07/2014; 157. DOI:10.4204/EPTCS.157.10
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    • "Most of the previous works are at transistor-level [5] or gatelevel [6], [7] and they only address automatic error diagnosis for combinational circuits or sequential circuits assuming existence of full scan chain. Although there are some works such as [8], [9] which also propose automated correction , the correction process remains a manual task in most of those works. There are other works targeting RTL designs that try to find and correct errors in RTL descriptions. "
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    ABSTRACT: This paper presents a method for automatic rectification of design bugs in processors. Given a golden sequential instruction-set architecture model of a processor and its erroneous detailed cycle-accurate model at the micro-architecture level, we perform symbolic simulation and property checking combined with concrete simulation iteratively to detect the buggy location and its corresponding fix. We have used the truth-table model of the function that is required for correction, which is a very general model. Moreover, we do not represent the truth-table explicitly in the design. We use, instead, only the required minterms, which are obtained from the output of our backend formal engine. This way, we avoid adding any new variable for representing the truth-table. Therefore, our correction model is scalable to the number of inputs of the truth-table that could grow exponentially. We have shown the effectiveness of our method on a complex out-of-order superscalar processor supporting atomic execution of instructions. Our method reduces the model size for correction by 6.0x and total correction time by 12.6x, on average, compared to our previous work.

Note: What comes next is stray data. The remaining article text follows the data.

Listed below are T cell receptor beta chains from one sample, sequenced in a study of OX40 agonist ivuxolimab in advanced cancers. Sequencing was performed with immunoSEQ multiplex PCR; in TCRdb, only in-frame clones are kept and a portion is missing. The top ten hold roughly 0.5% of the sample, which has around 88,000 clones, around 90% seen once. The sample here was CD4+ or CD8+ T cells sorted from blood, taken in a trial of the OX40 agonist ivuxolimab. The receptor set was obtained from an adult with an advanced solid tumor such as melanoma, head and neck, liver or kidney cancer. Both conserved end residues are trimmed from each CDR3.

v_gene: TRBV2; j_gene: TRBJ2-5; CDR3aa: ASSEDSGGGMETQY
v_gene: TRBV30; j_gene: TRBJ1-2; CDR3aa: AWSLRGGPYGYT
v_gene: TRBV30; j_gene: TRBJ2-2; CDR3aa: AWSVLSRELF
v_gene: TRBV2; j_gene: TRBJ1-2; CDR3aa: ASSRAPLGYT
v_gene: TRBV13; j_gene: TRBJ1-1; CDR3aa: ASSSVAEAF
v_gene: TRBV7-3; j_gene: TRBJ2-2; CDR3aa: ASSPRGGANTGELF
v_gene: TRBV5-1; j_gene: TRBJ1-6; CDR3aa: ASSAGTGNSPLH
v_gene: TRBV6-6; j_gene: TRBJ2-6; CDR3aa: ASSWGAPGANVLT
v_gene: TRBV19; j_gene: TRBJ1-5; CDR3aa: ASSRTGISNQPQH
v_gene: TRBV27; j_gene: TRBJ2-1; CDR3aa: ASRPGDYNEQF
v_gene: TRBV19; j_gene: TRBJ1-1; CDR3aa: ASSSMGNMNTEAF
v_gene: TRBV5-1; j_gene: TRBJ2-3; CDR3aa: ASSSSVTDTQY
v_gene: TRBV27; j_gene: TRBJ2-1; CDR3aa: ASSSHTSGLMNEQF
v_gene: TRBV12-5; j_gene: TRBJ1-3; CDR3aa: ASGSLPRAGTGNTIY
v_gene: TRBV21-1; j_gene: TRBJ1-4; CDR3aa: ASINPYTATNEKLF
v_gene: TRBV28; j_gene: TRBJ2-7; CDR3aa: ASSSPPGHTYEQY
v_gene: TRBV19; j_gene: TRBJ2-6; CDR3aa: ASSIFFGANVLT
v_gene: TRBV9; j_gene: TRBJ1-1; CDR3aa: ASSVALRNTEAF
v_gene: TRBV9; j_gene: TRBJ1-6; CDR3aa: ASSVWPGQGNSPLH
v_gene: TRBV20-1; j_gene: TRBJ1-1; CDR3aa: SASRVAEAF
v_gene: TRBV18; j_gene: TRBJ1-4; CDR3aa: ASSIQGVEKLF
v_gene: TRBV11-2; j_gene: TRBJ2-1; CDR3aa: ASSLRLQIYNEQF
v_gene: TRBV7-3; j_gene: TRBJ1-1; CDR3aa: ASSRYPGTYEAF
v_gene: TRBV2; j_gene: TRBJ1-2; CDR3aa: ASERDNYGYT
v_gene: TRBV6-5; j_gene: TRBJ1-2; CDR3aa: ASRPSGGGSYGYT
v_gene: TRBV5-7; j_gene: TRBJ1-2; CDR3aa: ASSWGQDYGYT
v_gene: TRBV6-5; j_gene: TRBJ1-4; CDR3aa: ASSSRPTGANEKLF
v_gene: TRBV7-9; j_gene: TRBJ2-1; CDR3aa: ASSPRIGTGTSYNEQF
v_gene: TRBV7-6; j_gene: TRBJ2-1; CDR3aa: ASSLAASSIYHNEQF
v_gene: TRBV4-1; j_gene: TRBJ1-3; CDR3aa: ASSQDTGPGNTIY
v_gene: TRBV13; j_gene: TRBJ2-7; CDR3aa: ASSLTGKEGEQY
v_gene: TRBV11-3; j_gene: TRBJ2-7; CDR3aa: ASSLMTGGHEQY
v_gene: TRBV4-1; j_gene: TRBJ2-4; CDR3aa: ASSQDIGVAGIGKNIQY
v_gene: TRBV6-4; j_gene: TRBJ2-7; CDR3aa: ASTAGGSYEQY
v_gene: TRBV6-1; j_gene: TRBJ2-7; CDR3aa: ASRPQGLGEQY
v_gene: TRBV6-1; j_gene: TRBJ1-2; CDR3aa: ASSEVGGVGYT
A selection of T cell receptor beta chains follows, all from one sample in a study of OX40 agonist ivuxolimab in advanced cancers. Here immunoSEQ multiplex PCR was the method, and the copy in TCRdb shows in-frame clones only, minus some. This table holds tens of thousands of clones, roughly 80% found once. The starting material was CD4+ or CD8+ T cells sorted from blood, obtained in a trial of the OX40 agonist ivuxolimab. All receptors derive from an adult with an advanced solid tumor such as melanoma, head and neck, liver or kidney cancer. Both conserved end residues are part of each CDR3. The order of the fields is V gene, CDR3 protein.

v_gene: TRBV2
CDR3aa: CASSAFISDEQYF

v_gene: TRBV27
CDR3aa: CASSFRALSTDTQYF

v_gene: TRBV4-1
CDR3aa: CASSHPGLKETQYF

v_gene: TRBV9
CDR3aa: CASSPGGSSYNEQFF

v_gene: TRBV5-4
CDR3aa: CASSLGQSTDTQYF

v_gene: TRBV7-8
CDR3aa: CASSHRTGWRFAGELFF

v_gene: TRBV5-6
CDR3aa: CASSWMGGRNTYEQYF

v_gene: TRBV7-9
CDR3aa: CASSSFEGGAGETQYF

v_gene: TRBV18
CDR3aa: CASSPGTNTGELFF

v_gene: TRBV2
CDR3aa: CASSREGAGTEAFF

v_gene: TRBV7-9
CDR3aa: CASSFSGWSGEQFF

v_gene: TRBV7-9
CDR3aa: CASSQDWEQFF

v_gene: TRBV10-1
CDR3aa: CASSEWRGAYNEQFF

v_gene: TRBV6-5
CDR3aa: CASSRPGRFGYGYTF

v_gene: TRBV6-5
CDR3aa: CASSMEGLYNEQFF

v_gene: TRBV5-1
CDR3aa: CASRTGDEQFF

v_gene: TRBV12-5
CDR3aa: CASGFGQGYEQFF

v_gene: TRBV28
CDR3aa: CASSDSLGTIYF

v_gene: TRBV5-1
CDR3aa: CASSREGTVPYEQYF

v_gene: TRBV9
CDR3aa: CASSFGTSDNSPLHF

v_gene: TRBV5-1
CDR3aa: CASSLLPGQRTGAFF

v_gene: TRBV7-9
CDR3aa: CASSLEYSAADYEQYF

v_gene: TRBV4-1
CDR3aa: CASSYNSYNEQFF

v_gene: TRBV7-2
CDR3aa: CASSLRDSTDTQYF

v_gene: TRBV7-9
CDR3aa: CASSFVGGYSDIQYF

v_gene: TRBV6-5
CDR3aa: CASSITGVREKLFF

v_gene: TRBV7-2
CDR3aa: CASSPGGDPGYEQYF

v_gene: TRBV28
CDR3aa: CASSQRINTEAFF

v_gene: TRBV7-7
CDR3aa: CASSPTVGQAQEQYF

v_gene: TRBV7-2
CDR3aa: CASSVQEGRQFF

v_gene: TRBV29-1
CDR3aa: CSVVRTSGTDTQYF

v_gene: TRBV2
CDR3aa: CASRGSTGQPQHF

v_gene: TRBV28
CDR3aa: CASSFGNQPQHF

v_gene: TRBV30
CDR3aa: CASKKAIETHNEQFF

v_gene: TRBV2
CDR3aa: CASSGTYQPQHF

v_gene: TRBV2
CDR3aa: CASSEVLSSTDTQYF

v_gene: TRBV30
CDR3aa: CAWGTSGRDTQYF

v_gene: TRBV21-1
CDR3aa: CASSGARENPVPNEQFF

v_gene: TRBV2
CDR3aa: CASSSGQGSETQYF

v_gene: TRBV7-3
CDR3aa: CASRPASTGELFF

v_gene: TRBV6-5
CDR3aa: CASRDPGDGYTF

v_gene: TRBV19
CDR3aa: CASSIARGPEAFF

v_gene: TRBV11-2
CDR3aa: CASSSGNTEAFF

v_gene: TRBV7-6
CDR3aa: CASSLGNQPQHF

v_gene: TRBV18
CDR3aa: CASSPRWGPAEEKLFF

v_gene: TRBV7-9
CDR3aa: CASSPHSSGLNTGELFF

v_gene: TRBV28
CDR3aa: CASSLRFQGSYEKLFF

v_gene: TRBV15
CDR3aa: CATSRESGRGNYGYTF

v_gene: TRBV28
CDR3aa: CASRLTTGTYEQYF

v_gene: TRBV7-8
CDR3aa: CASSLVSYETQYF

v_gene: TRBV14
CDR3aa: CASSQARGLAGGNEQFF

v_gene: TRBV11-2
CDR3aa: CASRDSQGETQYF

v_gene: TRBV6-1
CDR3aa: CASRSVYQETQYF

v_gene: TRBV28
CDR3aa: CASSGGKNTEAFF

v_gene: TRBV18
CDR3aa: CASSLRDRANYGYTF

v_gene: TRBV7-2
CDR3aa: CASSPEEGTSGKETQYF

IEICE Transactions on Information and Systems 04/2014; E97-D(4):852-863. DOI:10.1587/transinf.E97.D.852 · 0.21 Impact Factor
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    • "The designer has to figure out these aspects manually. The approach of [17] improves the resolution in the timing domain -the formulation there is based on Maximum Satisfiability (MaxSAT), i.e., a solver that searches for the maximal subset of clauses being satisfiable. The formulation based on MaxSAT shows, that temporal information helps to explain the faulty behavior. "
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    ABSTRACT: Today, there exist powerful algorithms for automated debugging. Some of the debugging algorithms focus on fault localization while others try to explain the faulty behavior by providing, e.g., correct traces that are similar to a failure trace. SAT-based debugging locates faults, but does not explain the faulty behavior, e.g., some temporal properties of fault candidates are not fully explored. In this work, we study the resolution of SAT-based debugging with respect to its capability to locate faults and to explain faults. A strategy is presented that increases the diagnostic resolution of SAT-based debugging by combining fault localization and fault explanation in one algorithm. The experimental results confirm the strength of the approach and give directions for further research.
    Microprocessor Test and Verification (MTV), 2010 11th International Workshop on; 01/2011